Facebook and the trouble with teens
A while ago, Danah Boyd posted what I thought was a fascinating look at how an 18-year-old she knows was using Facebook and Twitter. According to him, “fb [Facebook] is everybody.” Since all your friends (and your so-called-friends, and people you don’t really know that well, and people who you don’t like that much) are on Facebook, the teens that he knows end up using Twitter to make private groups, with locked updates, to chat and share things online. This way, they can stay connected with a smaller group and not have to share things with the ever-increasing everybody-ness of Facebook.
Now Facebook and RWW are reporting some numbers that show high school and college students are dropping like flies, while mom-and-pop-types are joining up in droves. I suppose we’ve all known about the older demographic growth for a while but the drop off of younger users is new, and, one can only imagine for the ad-driven business, alarming.
These numbers coincide with Facebook’s recent push for increased publicity of status messages and posted items. They are pushing hard for users to become more public, even in the face of losing their younger users, who, according to Boyd’s isolated case anyway, seem to be seeking a way to be more private. With Mom and Dad (or Grandma) friending you on Facebook, and your status being made public by the powers-that-be, I can’t think of an easier recipe for discouraging young users from continuing their presence on Facebook.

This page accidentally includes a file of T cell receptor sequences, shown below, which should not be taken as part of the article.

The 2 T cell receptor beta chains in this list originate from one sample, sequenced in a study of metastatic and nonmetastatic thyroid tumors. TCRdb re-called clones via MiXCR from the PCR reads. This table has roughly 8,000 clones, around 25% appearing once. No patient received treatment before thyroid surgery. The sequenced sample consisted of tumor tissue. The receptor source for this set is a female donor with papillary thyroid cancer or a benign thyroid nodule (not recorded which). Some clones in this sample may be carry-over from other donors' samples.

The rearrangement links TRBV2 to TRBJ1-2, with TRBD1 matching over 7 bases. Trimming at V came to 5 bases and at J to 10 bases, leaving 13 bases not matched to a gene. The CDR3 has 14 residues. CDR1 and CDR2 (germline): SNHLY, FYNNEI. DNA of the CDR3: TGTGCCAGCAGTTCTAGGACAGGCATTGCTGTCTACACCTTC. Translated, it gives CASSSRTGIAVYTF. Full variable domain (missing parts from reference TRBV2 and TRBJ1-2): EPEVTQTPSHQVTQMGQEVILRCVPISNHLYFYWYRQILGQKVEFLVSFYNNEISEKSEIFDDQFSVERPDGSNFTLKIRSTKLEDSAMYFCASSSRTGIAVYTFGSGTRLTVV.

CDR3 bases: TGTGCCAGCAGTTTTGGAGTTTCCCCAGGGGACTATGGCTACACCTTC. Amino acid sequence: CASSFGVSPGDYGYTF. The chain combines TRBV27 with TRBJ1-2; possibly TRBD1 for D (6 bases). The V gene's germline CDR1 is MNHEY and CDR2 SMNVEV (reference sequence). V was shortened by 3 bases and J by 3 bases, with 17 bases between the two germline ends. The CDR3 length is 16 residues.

The Mashable post linked above makes a salient point: Facebook’s core demographic “fell in love with Facebook because it helped them better connect with friends, not with strangers.” And for me, this point holds as well. I remarked upon reading Boyd’s post that had had an opposite experience with Facebook and Twitter than her teen friend had. Since my Twitter feed is open, Twitter, for me, is everybody. Facebook is only for those who I approve.
Even if that is the case for me, we don’t need another Twitter, just like we don’t need a myriad of other services to replicate one another. What we do need is to encourage the creation of safe spaces for teens to interact with one another online without the fear of being “watched” and without having to break their backs to feel a reasonable sense of privacy.
The bigger they are, the harder they fall, though, so it will be interesting to see how Facebook’s demographics and user satisfaction surveys stand up to these latest developments, and whether a thoughtful consideration of teen users (and their information behavior) will be lost in the shuffle.